### Deterministic decision tree

If the output of a decision tree is ${\displaystyle f(x)}$, for all ${\displaystyle x\in \{0,1\}^{n}}$, the decision tree is said to "compute" ${\displaystyle f}$. The depth of a tree is the maximum number of queries that can happen before a leaf is reached and a result obtained. ${\displaystyle D(f)}$, the deterministic decision tree complexity of ${\displaystyle f}$ is the smallest depth among all deterministic decision trees that compute ${\displaystyle f}$.

### Randomized decision tree

One way to define a randomized decision tree is to add additional nodes to the tree, each controlled by a probability ${\displaystyle p_{i}}$. Another equivalent definition is to define it as a distribution over deterministic decision trees. Based on this second definition, the complexity of the randomized tree is defined as the largest depth among all the trees in the support of the underlying distribution. ${\displaystyle R_{2}(f)}$ is defined as the complexity of the lowest-depth randomized decision tree whose result is ${\displaystyle f(x)}$ with probability at least ${\displaystyle 2/3}$ for all ${\displaystyle x\in \{0,1\}^{n}}$ (i.e., with bounded 2-sided error).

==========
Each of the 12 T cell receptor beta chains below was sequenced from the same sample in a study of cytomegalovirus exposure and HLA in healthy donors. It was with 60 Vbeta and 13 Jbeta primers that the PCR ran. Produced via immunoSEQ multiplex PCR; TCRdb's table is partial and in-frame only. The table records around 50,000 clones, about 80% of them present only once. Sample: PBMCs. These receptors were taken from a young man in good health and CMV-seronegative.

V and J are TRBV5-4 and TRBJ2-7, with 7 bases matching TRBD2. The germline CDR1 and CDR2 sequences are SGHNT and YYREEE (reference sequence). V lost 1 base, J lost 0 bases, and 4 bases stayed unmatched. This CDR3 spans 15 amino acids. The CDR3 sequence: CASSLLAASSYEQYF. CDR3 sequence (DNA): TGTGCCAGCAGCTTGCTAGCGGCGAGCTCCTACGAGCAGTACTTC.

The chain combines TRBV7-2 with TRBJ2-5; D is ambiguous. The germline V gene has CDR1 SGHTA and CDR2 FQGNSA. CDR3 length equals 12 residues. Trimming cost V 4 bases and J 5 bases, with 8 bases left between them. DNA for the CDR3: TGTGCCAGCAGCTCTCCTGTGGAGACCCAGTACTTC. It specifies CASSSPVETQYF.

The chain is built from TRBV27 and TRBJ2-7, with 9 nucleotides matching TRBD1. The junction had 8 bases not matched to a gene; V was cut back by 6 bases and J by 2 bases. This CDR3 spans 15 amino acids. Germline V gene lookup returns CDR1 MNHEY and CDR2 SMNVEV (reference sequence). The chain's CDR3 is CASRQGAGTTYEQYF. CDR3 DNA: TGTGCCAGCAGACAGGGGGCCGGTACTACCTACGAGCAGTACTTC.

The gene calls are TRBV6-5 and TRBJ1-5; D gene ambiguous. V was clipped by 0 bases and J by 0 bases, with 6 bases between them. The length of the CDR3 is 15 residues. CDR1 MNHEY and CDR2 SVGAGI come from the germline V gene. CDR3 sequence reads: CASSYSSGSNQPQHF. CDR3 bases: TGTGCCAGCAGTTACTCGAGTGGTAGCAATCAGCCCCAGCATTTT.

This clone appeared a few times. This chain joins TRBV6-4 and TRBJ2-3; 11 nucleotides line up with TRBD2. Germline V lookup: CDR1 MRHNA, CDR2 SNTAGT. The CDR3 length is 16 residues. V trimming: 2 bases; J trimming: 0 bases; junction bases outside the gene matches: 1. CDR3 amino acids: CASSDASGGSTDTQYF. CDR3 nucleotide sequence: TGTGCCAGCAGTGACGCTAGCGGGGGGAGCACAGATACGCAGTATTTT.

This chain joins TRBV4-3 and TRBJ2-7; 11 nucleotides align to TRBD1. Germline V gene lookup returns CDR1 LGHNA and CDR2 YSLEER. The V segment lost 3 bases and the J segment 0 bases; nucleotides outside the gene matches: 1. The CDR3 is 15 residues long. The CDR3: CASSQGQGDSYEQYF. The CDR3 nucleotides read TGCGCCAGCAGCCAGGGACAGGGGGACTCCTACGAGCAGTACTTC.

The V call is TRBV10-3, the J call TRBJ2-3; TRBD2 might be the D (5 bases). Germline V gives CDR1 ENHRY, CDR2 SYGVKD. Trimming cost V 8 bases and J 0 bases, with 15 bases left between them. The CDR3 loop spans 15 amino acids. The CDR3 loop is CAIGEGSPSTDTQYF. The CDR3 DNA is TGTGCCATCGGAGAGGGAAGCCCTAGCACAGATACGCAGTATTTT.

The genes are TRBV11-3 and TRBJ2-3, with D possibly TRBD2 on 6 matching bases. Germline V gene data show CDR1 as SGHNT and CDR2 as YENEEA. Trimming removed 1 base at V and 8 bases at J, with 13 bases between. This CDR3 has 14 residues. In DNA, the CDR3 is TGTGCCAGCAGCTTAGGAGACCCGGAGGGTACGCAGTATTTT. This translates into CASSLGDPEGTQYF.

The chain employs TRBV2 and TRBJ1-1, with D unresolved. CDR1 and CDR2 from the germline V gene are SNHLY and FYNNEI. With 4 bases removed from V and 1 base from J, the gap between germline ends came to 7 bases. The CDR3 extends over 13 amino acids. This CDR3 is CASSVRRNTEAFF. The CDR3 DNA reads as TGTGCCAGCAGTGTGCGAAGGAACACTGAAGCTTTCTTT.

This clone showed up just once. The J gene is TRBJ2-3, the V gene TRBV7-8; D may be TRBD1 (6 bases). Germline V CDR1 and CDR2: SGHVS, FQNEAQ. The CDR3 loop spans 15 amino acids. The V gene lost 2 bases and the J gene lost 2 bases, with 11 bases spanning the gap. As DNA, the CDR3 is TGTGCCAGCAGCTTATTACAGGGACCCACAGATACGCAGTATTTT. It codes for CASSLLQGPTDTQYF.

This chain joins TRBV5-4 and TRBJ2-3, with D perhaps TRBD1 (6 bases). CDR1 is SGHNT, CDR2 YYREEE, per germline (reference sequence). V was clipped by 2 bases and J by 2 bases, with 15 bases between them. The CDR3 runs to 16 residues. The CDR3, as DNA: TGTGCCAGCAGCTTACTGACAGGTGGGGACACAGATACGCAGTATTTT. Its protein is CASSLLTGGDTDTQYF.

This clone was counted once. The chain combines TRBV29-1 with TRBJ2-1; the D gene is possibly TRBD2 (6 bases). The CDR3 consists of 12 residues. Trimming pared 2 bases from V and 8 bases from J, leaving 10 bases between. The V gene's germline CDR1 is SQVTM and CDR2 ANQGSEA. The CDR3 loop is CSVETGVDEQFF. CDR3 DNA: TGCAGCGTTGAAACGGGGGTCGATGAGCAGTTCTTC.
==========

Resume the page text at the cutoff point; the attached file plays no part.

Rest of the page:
${\displaystyle R_{2}(f)}$ is known as the Monte Carlo randomized decision-tree complexity, because the result is allowed to be incorrect with bounded two-sided error. The Las Vegas decision-tree complexity ${\displaystyle R_{0}(f)}$ measures the expected depth of a decision tree that must be correct (i.e., has zero-error). There is also a one-sided bounded-error version which is denoted by ${\displaystyle R_{1}(f)}$.

### Nondeterministic decision tree

The nondeterministic decision tree complexity of a function is known more commonly as the certificate complexity of that function. It measures the number of input bits that a nondeterministic algorithm would need to look at in order to evaluate the function with certainty.